Where BCCI accrued ‘first mover advantage’ and made big bucks through IPL, it is often debated whether AIFF — given its laid-back attitude — would have profited from being first mover at all.
Take the FIFA Under-17 World Cup being organised by India as an example. One of the biggest sports events ever to be organised in the country, its publicity and marketing was botched up. Sony, the official broadcasters of the matches, according to reports, expects to make around Rs 60 crore from the event, while any major cricket event leads to more than a Rs 1,000 crore of media spending.
Media experts believe that comparing football and cricket with regard to TV advertising revenues would be unfair. Cricket, they say, has breaks between overs which allow for a couple of ad slots every four minutes, whereas football lets ads be shown only at the beginning, during half-time and after the final whistle. Advertising wizards, however, say that there are ways of making money out of any event that has a captive audience.
All said and done, the organisers of the FIFA Under -17 World Cup have displayed a distinct lack of creativity and the will to make the most out of this world event. What is more appalling is the failure to create a larger fan-following for the sport. A huge opportunity has been lost.
AIFF sorely needs a professional marketing team to sell its wares. And it needs — urgently — to create football heroes! The English Premier League (EPL) is the most watched sports league in the world and has a TV audience of 4.7 billion people. Most Indian youngsters know more about the EPL than they do about Indian football. AIFF needs to view these youngsters, who follow EPL, as a potential future audience.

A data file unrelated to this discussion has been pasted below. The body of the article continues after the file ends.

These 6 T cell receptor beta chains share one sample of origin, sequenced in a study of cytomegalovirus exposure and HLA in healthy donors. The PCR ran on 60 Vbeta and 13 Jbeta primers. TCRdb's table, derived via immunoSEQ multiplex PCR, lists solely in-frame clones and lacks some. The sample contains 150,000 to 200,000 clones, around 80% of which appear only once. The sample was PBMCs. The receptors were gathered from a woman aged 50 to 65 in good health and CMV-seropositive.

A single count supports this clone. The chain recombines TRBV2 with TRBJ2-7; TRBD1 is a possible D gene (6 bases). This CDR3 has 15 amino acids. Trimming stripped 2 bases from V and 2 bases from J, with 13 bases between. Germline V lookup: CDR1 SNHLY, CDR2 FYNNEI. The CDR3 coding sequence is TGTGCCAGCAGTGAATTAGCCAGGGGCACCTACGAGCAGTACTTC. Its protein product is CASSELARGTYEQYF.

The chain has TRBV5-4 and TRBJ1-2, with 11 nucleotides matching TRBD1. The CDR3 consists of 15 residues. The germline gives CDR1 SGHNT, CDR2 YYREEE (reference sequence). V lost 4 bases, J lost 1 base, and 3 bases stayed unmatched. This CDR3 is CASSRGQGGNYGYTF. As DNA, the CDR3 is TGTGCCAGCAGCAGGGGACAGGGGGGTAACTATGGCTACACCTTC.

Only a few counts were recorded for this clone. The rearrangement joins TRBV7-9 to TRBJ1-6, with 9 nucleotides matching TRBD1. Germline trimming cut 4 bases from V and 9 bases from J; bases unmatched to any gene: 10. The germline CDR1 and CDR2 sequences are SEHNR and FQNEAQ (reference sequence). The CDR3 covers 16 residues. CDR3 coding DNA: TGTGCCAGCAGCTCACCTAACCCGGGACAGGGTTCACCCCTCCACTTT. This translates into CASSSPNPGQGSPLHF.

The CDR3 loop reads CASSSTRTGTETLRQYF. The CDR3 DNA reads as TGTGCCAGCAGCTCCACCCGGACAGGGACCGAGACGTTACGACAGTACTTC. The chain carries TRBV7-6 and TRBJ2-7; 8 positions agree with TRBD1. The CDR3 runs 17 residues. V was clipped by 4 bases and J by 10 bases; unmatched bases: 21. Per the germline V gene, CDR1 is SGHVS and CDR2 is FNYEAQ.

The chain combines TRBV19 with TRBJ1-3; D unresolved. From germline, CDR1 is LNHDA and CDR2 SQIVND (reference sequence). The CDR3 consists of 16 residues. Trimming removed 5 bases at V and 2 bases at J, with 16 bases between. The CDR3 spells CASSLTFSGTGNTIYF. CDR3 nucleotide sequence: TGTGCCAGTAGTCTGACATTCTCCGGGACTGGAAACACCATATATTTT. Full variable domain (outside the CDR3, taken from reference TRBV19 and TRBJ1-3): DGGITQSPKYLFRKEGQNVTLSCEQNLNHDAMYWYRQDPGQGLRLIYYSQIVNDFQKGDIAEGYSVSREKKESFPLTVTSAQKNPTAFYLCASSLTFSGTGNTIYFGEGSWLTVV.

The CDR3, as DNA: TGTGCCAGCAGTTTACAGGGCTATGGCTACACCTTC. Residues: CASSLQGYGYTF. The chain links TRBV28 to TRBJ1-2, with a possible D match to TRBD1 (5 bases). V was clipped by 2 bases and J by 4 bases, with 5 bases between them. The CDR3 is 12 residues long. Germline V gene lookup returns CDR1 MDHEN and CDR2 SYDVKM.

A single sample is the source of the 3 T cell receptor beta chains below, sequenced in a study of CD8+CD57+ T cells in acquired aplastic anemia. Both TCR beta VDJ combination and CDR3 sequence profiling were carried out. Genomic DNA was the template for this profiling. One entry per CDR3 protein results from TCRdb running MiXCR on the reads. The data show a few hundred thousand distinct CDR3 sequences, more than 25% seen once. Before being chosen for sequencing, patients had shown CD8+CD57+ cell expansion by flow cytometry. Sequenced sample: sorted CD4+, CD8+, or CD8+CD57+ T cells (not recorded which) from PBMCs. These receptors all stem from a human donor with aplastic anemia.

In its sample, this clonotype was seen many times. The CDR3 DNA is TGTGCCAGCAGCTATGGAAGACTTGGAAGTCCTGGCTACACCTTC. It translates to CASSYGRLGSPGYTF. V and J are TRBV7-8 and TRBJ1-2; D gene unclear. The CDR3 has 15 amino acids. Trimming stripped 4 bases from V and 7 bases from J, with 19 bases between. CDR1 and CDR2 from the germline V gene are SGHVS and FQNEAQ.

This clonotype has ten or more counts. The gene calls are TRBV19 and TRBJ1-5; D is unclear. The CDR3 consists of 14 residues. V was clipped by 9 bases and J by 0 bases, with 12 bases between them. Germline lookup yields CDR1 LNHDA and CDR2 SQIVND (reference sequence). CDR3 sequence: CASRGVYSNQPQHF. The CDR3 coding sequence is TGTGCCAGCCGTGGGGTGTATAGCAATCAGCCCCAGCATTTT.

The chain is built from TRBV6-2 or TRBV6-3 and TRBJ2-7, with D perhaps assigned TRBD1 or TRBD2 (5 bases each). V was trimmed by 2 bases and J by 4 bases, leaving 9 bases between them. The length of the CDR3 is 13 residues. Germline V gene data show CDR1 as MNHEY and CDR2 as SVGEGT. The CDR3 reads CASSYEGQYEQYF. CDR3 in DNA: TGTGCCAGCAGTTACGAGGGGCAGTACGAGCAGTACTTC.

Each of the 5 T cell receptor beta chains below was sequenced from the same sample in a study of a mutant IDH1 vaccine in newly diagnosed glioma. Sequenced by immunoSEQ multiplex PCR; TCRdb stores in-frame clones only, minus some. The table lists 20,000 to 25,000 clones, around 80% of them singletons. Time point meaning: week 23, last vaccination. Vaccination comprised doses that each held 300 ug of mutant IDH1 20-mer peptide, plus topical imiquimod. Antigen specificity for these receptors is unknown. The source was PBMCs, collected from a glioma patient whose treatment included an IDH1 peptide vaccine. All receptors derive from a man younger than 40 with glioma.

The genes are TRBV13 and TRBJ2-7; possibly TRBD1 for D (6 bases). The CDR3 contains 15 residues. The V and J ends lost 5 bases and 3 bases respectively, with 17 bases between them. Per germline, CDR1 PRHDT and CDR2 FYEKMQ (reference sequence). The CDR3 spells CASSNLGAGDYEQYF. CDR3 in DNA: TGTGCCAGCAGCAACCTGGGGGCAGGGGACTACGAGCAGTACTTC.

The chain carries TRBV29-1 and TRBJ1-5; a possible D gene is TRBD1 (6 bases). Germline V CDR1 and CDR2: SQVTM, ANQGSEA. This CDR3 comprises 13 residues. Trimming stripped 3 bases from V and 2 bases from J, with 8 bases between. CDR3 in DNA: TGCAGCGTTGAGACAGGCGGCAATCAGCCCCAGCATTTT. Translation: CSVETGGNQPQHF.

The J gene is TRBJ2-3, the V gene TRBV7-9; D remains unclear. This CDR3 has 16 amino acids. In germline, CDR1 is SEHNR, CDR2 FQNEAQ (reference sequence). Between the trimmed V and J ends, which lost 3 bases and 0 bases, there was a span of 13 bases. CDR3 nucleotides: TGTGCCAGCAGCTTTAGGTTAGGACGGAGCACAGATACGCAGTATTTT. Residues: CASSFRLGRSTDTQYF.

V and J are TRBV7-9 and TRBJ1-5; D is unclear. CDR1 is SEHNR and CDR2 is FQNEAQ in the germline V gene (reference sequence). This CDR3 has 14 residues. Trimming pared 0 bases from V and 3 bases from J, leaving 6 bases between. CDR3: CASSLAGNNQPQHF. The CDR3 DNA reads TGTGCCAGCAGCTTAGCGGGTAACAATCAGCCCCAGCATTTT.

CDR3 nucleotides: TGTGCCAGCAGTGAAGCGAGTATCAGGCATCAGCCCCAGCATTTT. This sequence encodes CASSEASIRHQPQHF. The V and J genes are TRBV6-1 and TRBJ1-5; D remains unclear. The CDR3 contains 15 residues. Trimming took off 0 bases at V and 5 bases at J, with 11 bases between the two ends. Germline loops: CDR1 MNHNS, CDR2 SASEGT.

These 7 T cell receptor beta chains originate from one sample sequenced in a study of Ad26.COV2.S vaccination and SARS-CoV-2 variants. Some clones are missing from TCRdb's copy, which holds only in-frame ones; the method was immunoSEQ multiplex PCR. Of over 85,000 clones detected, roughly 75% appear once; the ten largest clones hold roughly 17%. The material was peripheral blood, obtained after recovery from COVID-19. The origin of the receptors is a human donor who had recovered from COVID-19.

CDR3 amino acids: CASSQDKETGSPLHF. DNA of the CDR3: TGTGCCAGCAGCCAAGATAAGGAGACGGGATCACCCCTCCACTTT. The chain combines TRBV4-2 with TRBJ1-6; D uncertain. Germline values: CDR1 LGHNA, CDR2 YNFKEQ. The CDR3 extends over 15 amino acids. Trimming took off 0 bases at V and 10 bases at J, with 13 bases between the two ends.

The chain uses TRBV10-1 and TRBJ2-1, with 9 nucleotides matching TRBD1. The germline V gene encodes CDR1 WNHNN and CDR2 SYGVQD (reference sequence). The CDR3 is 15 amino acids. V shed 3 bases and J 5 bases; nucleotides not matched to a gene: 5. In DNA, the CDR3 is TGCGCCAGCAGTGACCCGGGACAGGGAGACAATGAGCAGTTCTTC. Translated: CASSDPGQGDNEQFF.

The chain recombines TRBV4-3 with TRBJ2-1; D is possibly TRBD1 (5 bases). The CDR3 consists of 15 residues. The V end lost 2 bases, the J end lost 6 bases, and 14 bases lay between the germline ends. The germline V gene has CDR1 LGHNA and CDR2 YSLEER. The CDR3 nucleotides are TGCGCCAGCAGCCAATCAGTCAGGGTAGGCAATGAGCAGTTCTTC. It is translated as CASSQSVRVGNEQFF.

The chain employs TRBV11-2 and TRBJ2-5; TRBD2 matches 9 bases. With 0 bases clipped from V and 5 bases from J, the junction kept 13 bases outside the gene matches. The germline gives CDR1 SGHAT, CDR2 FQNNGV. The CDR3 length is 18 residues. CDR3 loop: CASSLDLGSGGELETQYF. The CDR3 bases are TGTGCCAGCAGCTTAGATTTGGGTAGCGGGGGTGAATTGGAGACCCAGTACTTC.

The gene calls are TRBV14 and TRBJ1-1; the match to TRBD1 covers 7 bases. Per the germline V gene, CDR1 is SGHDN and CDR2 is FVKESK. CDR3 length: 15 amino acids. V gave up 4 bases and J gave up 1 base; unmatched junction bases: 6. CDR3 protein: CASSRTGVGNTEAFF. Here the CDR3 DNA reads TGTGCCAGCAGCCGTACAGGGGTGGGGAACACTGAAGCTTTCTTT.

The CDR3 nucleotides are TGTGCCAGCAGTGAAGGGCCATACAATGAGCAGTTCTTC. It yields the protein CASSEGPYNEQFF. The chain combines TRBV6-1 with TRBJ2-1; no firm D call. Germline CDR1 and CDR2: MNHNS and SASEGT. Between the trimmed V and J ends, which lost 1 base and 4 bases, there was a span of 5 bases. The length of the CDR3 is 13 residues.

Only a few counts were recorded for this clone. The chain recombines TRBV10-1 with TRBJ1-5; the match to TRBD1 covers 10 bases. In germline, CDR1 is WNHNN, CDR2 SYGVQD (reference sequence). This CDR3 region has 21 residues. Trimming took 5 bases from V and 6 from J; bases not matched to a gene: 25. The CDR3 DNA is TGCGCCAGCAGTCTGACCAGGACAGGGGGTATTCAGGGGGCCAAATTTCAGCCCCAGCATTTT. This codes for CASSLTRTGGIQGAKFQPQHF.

A higher pitch for ISL and I-League matches won’t do any harm. Indian football can also do with somebody like Sunil Chhetri and a few others being more visible in the media. Sachin Tendulkar, MS Dhoni and others did it for cricket and have now handed over the baton to Virat Kohli. Somebody has to become Indian football’s face; someone who can get in the sponsors as well as motivate youngsters to take up the sport professionally.
Moreover, like cricket, football has to be converted into a community movement. Many international cricket stars have come out of street-level tennis ball cricket. Football, organised on weekends for various age groups, beginning with 6-year olds on small maidans and parks could lead to a revolution. The AIFF has to take the lead in these local level initiatives through its state and district level bodies.
Grassroots are where the future champions come from.
Also, like cricket, AIFF needs to set up a national centre for football excellence. There should also be zonal academies, with talent hunters at state and district levels. Good coaches too, with a passion for nurturing talent, need to be persisted with and looked after well.
Footballers, administrators and followers of the game in India lament the fact that almost 80 percent of all sponsorship money goes to cricket. Instead of pointing fingers, it would be more advantageous for football to pick up a trick or two from cricket. Cricket is a brand; football needs to be one!
There is enough money out there for football too, provided the AIFF is ready to work hard for it!
The author is a caricaturist and sportswriter. He holds the unique record of his wards captaining the Mumbai Ranji team and the Maharashtra Santosh Trophy team in the same year.